§ 417. In regard to the Constitution of the United States, it is confessedly a new experiment in the history of nations. Its framers were not bold or rash enough to believe, or to pronounce, it to be perfect. They made use of the best lights, which they possessed, to form and adjust its parts, and mould its materials. But they knew, that time might develope many defects in its arrangements, and many deficiencies in its powers. They desired, that it might be open to improvement; and, under the guidance of the sober judgement and enlightened skill of the country, to be perpetually approaching nearer and nearer to perfection. It was obvious, too, that the means of amendment might avert, or at least have a tendency to avert, the most. serious perils, to which confederated republics are liable, and by which all have hitherto been shipwrecked. They knew, that the besetting sin of republics is a restlessness of temperament, and a spirit of discontent at slight evils. They knew the pride and 'ealousy of state power in confederacies; and they wished to disarm them of their potency, by providing a safe means to break the force, if not whelly to ward off the blows, which would, from time to time, under the garb of patriotism, or a love of the people, be aimed at the Constitution. They believed, that the power of amendment was, if one may so say, the safety-valve to let off all temporary effervescences and excitements; and the real effective instrument to control and adjust the movements of the machinery, when out of order, or in danger of self-destruction.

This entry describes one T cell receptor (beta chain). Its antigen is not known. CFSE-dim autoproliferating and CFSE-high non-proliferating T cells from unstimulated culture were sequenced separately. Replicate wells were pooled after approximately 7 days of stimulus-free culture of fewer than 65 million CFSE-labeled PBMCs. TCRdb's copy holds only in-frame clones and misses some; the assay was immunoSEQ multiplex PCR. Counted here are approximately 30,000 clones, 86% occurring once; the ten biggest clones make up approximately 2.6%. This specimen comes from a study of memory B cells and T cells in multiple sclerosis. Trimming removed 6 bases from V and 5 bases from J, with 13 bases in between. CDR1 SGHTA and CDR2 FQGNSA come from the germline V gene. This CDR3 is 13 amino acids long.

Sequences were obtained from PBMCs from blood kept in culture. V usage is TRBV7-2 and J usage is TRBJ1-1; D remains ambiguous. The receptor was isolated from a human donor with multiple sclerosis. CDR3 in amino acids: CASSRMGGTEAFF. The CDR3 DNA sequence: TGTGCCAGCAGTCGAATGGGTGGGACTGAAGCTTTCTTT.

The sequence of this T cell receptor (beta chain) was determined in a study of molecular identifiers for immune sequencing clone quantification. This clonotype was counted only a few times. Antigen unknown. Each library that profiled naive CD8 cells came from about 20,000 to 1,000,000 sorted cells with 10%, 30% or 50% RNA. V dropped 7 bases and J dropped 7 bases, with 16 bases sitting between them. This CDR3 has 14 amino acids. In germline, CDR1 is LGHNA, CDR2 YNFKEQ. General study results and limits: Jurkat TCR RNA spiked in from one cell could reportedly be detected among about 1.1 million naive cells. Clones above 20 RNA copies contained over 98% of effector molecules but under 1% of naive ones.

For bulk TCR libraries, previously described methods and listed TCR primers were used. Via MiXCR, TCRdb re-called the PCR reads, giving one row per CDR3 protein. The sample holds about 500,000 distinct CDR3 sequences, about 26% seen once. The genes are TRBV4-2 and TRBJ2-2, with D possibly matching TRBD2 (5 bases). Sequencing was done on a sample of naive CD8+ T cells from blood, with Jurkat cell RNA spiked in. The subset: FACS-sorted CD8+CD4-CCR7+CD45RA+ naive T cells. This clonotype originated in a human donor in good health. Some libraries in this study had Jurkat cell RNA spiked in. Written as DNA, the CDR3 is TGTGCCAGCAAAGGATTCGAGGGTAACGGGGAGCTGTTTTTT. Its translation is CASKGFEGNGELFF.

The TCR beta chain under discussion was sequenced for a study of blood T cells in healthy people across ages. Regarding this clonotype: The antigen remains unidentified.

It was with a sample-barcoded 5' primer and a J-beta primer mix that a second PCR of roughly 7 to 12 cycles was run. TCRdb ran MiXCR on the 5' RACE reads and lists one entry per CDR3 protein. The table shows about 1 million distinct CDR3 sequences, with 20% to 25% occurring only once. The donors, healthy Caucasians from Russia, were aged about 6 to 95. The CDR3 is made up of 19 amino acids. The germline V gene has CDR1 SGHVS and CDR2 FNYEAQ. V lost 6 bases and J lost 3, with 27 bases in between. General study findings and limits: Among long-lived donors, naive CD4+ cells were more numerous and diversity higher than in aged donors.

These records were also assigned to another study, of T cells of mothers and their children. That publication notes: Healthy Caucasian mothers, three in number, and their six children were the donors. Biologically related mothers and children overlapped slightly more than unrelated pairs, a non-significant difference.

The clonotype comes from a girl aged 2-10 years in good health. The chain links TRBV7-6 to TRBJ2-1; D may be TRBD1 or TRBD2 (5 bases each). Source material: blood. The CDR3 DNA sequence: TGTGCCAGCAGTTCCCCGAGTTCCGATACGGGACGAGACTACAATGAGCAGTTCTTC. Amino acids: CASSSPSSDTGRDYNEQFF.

$418. Upon the propriety of the power, in some form, there will probably be little controversy. The only question is, whether it is so arranged, as to accom
plish its objects in the safest mode; safest for the sta bility of the Government; and safest for the rights and liberties of the people.
§ 419. The Constitution has adopted a middle course. It has provided for amendments being made; the mode is easy; and at the same time, it secures due deliberation, and caution. Congress may propose amendments, or a convention of the States. But, in any amendment proposed by Congress, two thirds of both Houses must concur; and no convention can be called, except upon the application of two thirds of the States. When amendments are proposed in either way, the assent of three fourths of all the States is necessary to their ratification. And, certainly, it may be said with confidence, that if three fourths of the States are not satisfied with the necessity of any particular amendment, the evils, which it proposes to remedy, cannot be of any general or pressing nature. That the power of amendment is not, in its present form, impracticable, is proved by the fact, that twelve amendments have been already proposed and ratified.
§ 420. The proviso excludes the power of amendment, until the year 1808, of the clauses in the Constitution, which respects the importation and migration of slaves, and the apportionment of direct taxes. And as the equality of the Representation of the States in the Senate might be destroyed by an amendment, it is ex pressly declared, that no amendment shall deprive any State, without its consent, of its equal suffrage in that body.
Public Debt.-Supremacy of the Constitution, and Laws
§ 421. THE first clause of the sixth article is, "AL debts contracted, and engagements entered into, before the adoption of this Constitution, shall be as valid against the United States, under this Constitution, as under the